I love the chemistry between Gibson and Glover, they seem to have a real affection for each other. And they both look like they enjoy playing off Joe Pesci, who is a welcome addition to the cast, at times it's like watching the three stooges (that's a compliment) Patsy Kensit looks absolutely gorgeous. The surprise to me is how menacing Joss Ackland was as Arjen Rudd the villain of the movie, he is superb.

    It has a few problems, continuity errors and poor stunt doubles, but it's well directed, well acted with great pacing, and the perfect balance of big action and big laughs. Although I'm not sure how I feel about the "happier ending" than what Shane Black wrote (with Riggs dying) but without it, there would be no Lethal Weapon 3 or 4.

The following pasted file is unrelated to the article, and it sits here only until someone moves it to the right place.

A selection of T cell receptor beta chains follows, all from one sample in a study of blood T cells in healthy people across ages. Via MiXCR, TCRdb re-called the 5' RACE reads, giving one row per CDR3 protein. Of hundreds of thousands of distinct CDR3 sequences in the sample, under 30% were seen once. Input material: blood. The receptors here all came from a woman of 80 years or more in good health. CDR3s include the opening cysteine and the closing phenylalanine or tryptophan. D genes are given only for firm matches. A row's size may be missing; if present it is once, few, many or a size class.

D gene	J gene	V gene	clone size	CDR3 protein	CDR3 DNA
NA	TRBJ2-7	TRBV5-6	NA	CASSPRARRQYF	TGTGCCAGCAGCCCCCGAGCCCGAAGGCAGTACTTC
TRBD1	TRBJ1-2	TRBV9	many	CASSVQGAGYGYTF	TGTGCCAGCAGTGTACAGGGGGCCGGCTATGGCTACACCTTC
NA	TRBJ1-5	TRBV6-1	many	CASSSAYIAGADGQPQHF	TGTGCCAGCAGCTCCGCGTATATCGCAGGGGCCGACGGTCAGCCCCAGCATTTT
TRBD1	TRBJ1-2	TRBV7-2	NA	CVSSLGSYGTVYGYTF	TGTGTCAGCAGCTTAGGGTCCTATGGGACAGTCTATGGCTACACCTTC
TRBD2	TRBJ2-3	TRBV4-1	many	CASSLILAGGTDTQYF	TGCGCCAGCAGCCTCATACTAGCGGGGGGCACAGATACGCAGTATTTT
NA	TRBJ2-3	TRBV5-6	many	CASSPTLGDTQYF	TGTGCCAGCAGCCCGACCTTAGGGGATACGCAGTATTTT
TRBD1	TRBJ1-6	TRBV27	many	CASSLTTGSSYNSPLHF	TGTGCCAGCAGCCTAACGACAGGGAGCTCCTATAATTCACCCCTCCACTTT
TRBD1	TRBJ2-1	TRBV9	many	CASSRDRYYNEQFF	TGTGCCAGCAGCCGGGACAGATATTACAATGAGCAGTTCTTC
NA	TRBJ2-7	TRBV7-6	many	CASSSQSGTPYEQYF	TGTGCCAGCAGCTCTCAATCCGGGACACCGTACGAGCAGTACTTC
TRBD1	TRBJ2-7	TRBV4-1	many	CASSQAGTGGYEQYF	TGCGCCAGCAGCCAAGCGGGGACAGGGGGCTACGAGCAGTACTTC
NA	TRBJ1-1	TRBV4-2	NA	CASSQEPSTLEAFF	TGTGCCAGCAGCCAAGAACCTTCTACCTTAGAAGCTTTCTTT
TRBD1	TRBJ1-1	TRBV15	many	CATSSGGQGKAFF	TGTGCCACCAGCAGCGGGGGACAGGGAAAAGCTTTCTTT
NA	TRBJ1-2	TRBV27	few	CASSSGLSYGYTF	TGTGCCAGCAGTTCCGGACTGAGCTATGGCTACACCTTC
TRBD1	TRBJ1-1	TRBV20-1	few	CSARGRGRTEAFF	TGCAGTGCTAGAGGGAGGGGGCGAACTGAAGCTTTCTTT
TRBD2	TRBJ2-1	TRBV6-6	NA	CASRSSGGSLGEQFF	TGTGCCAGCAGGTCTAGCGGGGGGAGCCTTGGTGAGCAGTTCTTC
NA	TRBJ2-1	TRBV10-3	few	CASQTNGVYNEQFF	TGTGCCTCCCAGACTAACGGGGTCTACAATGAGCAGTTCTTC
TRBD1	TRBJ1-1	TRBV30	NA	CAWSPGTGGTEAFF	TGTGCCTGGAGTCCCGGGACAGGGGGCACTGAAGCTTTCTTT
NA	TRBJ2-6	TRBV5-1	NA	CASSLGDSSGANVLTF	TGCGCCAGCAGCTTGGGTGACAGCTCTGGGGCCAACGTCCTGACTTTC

With a domestic gross of $147 million Lethal Weapon 2 (only Batman and Indian Jones out grossed it) was by far the highest hit of Gibson's career.
  • Riggs and Murtaugh are back and it's good that there back because that means that we will watch a great movie. I have seen all the Lethal Weapon-movies and they are all great, well except the last one. But I'm here to review Lethal Weapon 2.

    I have always liked the chemistry between Riggs and Murtaugh. They have a real partner ship between them. All the time they are going to a new adventure and the can always make you laugh.

    The movie is the best Lethal Weapon I have seen and the movie is entertaining. The movie has a great plot and the new characters in the movie are great also. We will also see the first time Leo, who is played by Joe Pesc, who is one of the funniest characters in this movie.

    There is nothing I don't like in this movie. Watch it now!